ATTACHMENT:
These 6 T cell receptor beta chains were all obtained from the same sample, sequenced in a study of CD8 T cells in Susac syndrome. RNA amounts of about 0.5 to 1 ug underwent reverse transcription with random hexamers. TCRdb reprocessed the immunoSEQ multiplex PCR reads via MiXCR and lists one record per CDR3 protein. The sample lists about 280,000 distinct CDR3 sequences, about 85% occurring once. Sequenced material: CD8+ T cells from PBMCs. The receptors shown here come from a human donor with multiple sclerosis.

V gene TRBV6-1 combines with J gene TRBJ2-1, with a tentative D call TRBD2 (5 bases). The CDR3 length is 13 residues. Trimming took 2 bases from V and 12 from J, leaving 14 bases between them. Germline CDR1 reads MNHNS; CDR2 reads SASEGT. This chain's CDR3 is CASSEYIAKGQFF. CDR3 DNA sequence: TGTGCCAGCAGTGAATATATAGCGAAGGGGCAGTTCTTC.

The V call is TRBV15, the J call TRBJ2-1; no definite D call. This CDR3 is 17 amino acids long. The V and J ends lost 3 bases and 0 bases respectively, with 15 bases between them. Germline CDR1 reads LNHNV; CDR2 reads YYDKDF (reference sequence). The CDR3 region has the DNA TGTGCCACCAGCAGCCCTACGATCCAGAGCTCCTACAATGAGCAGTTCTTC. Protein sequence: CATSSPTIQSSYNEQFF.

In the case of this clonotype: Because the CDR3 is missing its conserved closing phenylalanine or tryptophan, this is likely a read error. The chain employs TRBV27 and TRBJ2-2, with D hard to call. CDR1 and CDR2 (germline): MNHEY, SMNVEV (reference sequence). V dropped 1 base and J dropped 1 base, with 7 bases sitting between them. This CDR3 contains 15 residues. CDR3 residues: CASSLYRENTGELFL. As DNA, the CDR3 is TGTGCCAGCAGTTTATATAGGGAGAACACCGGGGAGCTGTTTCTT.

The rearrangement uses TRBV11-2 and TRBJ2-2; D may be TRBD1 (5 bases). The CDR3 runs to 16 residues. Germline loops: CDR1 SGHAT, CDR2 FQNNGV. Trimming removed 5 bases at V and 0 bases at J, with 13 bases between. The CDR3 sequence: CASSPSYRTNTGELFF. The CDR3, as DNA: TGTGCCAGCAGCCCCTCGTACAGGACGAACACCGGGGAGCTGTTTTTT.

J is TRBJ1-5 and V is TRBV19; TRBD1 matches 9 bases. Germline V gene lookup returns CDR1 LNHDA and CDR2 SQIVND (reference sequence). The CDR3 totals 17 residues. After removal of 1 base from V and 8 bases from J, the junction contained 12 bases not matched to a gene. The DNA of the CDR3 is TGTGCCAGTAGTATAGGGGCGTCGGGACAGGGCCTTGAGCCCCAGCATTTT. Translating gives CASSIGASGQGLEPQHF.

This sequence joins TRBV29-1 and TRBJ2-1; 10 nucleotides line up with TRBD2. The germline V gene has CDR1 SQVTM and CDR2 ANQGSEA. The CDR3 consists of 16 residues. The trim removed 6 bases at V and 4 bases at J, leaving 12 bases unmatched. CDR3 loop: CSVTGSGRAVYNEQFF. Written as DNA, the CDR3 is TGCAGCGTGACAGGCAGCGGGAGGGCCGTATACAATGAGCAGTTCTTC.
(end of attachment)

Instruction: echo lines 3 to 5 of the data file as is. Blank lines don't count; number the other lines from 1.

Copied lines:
The V call is TRBV15, the J call TRBJ2-1; no definite D call. This CDR3 is 17 amino acids long. The V and J ends lost 3 bases and 0 bases respectively, with 15 bases between them. Germline CDR1 reads LNHNV; CDR2 reads YYDKDF (reference sequence). The CDR3 region has the DNA TGTGCCACCAGCAGCCCTACGATCCAGAGCTCCTACAATGAGCAGTTCTTC. Protein sequence: CATSSPTIQSSYNEQFF.

In the case of this clonotype: Because the CDR3 is missing its conserved closing phenylalanine or tryptophan, this is likely a read error. The chain employs TRBV27 and TRBJ2-2, with D hard to call. CDR1 and CDR2 (germline): MNHEY, SMNVEV (reference sequence). V dropped 1 base and J dropped 1 base, with 7 bases sitting between them. This CDR3 contains 15 residues. CDR3 residues: CASSLYRENTGELFL. As DNA, the CDR3 is TGTGCCAGCAGTTTATATAGGGAGAACACCGGGGAGCTGTTTCTT.

The rearrangement uses TRBV11-2 and TRBJ2-2; D may be TRBD1 (5 bases). The CDR3 runs to 16 residues. Germline loops: CDR1 SGHAT, CDR2 FQNNGV. Trimming removed 5 bases at V and 0 bases at J, with 13 bases between. The CDR3 sequence: CASSPSYRTNTGELFF. The CDR3, as DNA: TGTGCCAGCAGCCCCTCGTACAGGACGAACACCGGGGAGCTGTTTTTT.